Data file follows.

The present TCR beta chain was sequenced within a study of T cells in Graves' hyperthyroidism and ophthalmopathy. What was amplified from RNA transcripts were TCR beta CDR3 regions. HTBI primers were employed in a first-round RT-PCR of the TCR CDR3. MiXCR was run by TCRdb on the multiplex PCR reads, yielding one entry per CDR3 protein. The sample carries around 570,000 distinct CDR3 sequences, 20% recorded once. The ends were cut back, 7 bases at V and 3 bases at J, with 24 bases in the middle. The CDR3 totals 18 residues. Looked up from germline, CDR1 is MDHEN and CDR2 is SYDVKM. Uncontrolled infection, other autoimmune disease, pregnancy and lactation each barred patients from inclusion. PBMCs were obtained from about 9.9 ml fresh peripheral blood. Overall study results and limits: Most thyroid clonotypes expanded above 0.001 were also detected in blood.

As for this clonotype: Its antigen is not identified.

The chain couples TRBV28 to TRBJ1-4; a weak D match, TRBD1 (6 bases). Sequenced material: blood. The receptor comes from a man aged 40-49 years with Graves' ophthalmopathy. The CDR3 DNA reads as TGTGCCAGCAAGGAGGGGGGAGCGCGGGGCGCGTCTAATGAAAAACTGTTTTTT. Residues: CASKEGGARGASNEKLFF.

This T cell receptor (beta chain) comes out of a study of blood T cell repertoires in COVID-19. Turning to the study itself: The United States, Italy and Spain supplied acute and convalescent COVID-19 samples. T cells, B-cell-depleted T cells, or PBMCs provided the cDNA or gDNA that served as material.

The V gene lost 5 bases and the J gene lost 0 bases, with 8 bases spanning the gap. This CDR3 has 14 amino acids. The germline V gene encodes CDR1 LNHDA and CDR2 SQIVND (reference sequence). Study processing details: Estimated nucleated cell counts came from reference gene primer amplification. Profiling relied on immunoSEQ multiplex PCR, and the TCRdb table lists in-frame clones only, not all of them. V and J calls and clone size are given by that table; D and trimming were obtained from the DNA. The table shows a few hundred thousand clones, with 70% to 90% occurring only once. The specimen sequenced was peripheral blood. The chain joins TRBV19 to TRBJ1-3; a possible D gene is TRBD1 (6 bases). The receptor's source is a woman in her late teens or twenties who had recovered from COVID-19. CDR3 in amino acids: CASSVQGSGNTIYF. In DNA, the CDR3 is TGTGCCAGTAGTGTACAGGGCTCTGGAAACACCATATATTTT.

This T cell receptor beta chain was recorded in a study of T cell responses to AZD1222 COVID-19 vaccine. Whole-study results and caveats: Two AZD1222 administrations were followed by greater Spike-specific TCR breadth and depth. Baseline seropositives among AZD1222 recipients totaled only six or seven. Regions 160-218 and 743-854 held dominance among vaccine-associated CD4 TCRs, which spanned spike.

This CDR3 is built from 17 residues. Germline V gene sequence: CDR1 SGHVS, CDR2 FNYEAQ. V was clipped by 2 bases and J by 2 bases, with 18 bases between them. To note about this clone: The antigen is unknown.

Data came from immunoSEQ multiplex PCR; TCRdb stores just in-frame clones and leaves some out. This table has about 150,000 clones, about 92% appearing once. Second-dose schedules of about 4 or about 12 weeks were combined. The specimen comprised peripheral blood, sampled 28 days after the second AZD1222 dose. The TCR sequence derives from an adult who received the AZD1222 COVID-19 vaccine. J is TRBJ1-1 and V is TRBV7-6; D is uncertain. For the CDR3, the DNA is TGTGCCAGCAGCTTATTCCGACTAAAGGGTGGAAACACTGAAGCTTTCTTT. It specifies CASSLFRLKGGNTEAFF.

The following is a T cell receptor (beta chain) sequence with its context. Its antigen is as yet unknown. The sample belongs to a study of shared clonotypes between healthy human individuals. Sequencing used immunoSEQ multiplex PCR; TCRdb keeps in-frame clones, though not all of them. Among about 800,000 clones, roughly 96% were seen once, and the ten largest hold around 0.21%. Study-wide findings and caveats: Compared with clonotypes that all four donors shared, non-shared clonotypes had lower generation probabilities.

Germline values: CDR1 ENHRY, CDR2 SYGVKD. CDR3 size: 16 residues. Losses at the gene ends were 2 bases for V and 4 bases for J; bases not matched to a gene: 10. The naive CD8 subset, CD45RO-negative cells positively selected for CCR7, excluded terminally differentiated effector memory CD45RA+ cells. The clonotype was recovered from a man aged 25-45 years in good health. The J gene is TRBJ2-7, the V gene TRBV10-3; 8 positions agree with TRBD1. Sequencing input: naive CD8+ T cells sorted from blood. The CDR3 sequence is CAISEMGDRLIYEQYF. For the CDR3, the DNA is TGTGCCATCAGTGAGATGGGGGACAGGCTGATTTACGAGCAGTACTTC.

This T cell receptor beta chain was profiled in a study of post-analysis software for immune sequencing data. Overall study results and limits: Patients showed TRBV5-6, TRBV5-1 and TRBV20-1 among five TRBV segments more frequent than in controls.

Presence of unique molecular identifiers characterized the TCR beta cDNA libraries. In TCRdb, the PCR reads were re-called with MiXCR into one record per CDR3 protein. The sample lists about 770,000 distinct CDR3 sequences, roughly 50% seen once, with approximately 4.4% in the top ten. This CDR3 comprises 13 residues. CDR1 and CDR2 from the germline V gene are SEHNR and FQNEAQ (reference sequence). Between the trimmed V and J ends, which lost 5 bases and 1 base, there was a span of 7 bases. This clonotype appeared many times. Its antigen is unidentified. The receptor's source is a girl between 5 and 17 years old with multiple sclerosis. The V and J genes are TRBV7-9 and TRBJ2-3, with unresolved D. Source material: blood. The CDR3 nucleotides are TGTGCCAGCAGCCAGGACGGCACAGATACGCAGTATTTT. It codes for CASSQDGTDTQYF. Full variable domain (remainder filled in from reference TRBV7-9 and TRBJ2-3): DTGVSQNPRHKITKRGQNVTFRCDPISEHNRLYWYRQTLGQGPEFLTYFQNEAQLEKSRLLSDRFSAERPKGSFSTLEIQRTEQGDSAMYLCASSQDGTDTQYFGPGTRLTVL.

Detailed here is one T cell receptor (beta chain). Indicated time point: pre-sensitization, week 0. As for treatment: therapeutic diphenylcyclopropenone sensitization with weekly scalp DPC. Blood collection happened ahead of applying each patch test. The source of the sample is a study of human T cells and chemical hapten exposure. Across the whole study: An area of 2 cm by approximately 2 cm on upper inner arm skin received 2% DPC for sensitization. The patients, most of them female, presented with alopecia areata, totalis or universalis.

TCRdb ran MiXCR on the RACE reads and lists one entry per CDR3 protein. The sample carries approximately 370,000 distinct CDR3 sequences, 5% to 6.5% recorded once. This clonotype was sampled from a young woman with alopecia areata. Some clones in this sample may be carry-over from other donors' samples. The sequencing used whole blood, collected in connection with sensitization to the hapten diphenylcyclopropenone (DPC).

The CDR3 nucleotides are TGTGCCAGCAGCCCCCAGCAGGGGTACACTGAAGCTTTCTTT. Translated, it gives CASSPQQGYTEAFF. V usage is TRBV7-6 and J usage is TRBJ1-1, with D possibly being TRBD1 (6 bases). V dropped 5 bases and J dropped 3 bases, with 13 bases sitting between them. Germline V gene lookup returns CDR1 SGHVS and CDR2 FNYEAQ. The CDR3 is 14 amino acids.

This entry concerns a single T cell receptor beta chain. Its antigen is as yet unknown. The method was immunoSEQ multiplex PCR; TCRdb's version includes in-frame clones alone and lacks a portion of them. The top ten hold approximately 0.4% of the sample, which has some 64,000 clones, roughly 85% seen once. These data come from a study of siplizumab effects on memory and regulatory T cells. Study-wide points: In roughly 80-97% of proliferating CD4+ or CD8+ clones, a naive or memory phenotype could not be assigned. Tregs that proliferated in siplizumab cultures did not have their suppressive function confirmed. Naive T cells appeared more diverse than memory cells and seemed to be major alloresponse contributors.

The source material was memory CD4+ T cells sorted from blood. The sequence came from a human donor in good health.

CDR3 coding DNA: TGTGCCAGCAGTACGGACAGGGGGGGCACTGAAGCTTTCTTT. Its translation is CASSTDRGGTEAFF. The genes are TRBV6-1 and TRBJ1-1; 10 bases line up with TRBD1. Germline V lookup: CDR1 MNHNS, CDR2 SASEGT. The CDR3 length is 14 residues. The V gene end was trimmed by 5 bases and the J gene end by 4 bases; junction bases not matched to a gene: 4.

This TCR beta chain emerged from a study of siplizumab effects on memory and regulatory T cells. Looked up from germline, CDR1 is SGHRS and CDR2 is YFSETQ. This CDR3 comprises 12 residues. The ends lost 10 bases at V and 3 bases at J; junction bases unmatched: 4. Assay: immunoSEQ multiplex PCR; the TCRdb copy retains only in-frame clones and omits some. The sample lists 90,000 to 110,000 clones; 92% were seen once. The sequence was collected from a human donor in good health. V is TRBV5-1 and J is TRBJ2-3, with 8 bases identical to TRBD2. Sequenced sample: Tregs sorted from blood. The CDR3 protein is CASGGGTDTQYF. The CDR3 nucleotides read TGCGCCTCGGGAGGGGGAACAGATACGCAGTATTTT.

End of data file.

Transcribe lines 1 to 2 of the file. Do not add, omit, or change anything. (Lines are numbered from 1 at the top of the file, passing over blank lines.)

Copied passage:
The present TCR beta chain was sequenced within a study of T cells in Graves' hyperthyroidism and ophthalmopathy. What was amplified from RNA transcripts were TCR beta CDR3 regions. HTBI primers were employed in a first-round RT-PCR of the TCR CDR3. MiXCR was run by TCRdb on the multiplex PCR reads, yielding one entry per CDR3 protein. The sample carries around 570,000 distinct CDR3 sequences, 20% recorded once. The ends were cut back, 7 bases at V and 3 bases at J, with 24 bases in the middle. The CDR3 totals 18 residues. Looked up from germline, CDR1 is MDHEN and CDR2 is SYDVKM. Uncontrolled infection, other autoimmune disease, pregnancy and lactation each barred patients from inclusion. PBMCs were obtained from about 9.9 ml fresh peripheral blood. Overall study results and limits: Most thyroid clonotypes expanded above 0.001 were also detected in blood.

As for this clonotype: Its antigen is not identified.